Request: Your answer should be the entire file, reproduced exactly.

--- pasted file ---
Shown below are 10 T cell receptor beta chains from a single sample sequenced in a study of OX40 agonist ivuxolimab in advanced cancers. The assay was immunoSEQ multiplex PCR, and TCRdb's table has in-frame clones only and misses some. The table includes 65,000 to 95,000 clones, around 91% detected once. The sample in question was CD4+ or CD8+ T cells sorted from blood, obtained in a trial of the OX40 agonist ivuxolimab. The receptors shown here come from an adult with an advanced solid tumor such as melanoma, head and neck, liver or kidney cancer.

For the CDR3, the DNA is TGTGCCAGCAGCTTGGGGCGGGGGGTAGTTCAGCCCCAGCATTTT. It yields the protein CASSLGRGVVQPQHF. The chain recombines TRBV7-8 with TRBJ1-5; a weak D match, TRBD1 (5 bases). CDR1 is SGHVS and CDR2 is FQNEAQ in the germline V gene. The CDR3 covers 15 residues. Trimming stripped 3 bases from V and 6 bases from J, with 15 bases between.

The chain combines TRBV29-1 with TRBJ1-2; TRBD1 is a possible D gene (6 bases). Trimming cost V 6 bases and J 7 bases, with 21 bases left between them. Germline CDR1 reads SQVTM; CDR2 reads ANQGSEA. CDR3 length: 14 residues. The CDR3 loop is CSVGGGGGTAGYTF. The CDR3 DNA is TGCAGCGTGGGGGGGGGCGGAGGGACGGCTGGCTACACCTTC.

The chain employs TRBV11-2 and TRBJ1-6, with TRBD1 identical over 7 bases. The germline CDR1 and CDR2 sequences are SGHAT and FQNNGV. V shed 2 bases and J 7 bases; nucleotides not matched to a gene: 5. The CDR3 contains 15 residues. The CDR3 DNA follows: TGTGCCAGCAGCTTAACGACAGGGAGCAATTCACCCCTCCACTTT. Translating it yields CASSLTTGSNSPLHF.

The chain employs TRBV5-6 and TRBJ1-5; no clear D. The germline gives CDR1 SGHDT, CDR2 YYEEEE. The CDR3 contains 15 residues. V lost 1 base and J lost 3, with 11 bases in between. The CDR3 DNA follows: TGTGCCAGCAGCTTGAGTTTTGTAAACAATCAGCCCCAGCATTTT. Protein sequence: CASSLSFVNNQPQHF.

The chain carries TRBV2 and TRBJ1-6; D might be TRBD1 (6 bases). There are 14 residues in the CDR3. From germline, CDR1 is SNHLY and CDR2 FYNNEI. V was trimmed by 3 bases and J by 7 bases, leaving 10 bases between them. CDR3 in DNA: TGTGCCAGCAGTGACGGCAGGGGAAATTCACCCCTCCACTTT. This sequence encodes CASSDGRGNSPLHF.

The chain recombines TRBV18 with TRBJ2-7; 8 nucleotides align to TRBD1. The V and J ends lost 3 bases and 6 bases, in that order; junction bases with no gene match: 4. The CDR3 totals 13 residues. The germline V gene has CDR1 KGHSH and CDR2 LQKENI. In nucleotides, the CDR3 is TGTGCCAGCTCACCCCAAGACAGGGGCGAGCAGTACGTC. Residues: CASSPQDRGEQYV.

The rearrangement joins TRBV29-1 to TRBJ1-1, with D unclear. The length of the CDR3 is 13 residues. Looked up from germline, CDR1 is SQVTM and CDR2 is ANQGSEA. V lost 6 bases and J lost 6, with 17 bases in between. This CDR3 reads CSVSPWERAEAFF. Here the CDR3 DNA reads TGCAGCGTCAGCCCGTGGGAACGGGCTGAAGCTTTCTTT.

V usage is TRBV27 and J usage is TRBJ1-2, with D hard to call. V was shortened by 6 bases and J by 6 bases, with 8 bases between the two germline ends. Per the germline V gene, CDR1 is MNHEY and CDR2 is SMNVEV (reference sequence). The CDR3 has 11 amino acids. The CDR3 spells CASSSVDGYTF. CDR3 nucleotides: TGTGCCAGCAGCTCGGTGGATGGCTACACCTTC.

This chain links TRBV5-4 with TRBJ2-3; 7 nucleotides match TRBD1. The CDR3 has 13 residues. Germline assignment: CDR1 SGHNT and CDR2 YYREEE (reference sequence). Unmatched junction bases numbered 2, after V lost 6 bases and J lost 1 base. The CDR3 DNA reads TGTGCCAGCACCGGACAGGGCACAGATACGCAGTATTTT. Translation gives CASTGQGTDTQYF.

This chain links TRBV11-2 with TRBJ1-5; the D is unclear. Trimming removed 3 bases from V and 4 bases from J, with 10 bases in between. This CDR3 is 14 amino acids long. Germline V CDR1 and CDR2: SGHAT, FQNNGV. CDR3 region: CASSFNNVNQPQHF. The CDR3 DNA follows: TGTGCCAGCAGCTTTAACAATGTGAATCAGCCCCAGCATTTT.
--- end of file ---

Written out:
Shown below are 10 T cell receptor beta chains from a single sample sequenced in a study of OX40 agonist ivuxolimab in advanced cancers. The assay was immunoSEQ multiplex PCR, and TCRdb's table has in-frame clones only and misses some. The table includes 65,000 to 95,000 clones, around 91% detected once. The sample in question was CD4+ or CD8+ T cells sorted from blood, obtained in a trial of the OX40 agonist ivuxolimab. The receptors shown here come from an adult with an advanced solid tumor such as melanoma, head and neck, liver or kidney cancer.

For the CDR3, the DNA is TGTGCCAGCAGCTTGGGGCGGGGGGTAGTTCAGCCCCAGCATTTT. It yields the protein CASSLGRGVVQPQHF. The chain recombines TRBV7-8 with TRBJ1-5; a weak D match, TRBD1 (5 bases). CDR1 is SGHVS and CDR2 is FQNEAQ in the germline V gene. The CDR3 covers 15 residues. Trimming stripped 3 bases from V and 6 bases from J, with 15 bases between.

The chain combines TRBV29-1 with TRBJ1-2; TRBD1 is a possible D gene (6 bases). Trimming cost V 6 bases and J 7 bases, with 21 bases left between them. Germline CDR1 reads SQVTM; CDR2 reads ANQGSEA. CDR3 length: 14 residues. The CDR3 loop is CSVGGGGGTAGYTF. The CDR3 DNA is TGCAGCGTGGGGGGGGGCGGAGGGACGGCTGGCTACACCTTC.

The chain employs TRBV11-2 and TRBJ1-6, with TRBD1 identical over 7 bases. The germline CDR1 and CDR2 sequences are SGHAT and FQNNGV. V shed 2 bases and J 7 bases; nucleotides not matched to a gene: 5. The CDR3 contains 15 residues. The CDR3 DNA follows: TGTGCCAGCAGCTTAACGACAGGGAGCAATTCACCCCTCCACTTT. Translating it yields CASSLTTGSNSPLHF.

The chain employs TRBV5-6 and TRBJ1-5; no clear D. The germline gives CDR1 SGHDT, CDR2 YYEEEE. The CDR3 contains 15 residues. V lost 1 base and J lost 3, with 11 bases in between. The CDR3 DNA follows: TGTGCCAGCAGCTTGAGTTTTGTAAACAATCAGCCCCAGCATTTT. Protein sequence: CASSLSFVNNQPQHF.

The chain carries TRBV2 and TRBJ1-6; D might be TRBD1 (6 bases). There are 14 residues in the CDR3. From germline, CDR1 is SNHLY and CDR2 FYNNEI. V was trimmed by 3 bases and J by 7 bases, leaving 10 bases between them. CDR3 in DNA: TGTGCCAGCAGTGACGGCAGGGGAAATTCACCCCTCCACTTT. This sequence encodes CASSDGRGNSPLHF.

The chain recombines TRBV18 with TRBJ2-7; 8 nucleotides align to TRBD1. The V and J ends lost 3 bases and 6 bases, in that order; junction bases with no gene match: 4. The CDR3 totals 13 residues. The germline V gene has CDR1 KGHSH and CDR2 LQKENI. In nucleotides, the CDR3 is TGTGCCAGCTCACCCCAAGACAGGGGCGAGCAGTACGTC. Residues: CASSPQDRGEQYV.

The rearrangement joins TRBV29-1 to TRBJ1-1, with D unclear. The length of the CDR3 is 13 residues. Looked up from germline, CDR1 is SQVTM and CDR2 is ANQGSEA. V lost 6 bases and J lost 6, with 17 bases in between. This CDR3 reads CSVSPWERAEAFF. Here the CDR3 DNA reads TGCAGCGTCAGCCCGTGGGAACGGGCTGAAGCTTTCTTT.

V usage is TRBV27 and J usage is TRBJ1-2, with D hard to call. V was shortened by 6 bases and J by 6 bases, with 8 bases between the two germline ends. Per the germline V gene, CDR1 is MNHEY and CDR2 is SMNVEV (reference sequence). The CDR3 has 11 amino acids. The CDR3 spells CASSSVDGYTF. CDR3 nucleotides: TGTGCCAGCAGCTCGGTGGATGGCTACACCTTC.

This chain links TRBV5-4 with TRBJ2-3; 7 nucleotides match TRBD1. The CDR3 has 13 residues. Germline assignment: CDR1 SGHNT and CDR2 YYREEE (reference sequence). Unmatched junction bases numbered 2, after V lost 6 bases and J lost 1 base. The CDR3 DNA reads TGTGCCAGCACCGGACAGGGCACAGATACGCAGTATTTT. Translation gives CASTGQGTDTQYF.

This chain links TRBV11-2 with TRBJ1-5; the D is unclear. Trimming removed 3 bases from V and 4 bases from J, with 10 bases in between. This CDR3 is 14 amino acids long. Germline V CDR1 and CDR2: SGHAT, FQNNGV. CDR3 region: CASSFNNVNQPQHF. The CDR3 DNA follows: TGTGCCAGCAGCTTTAACAATGTGAATCAGCCCCAGCATTTT.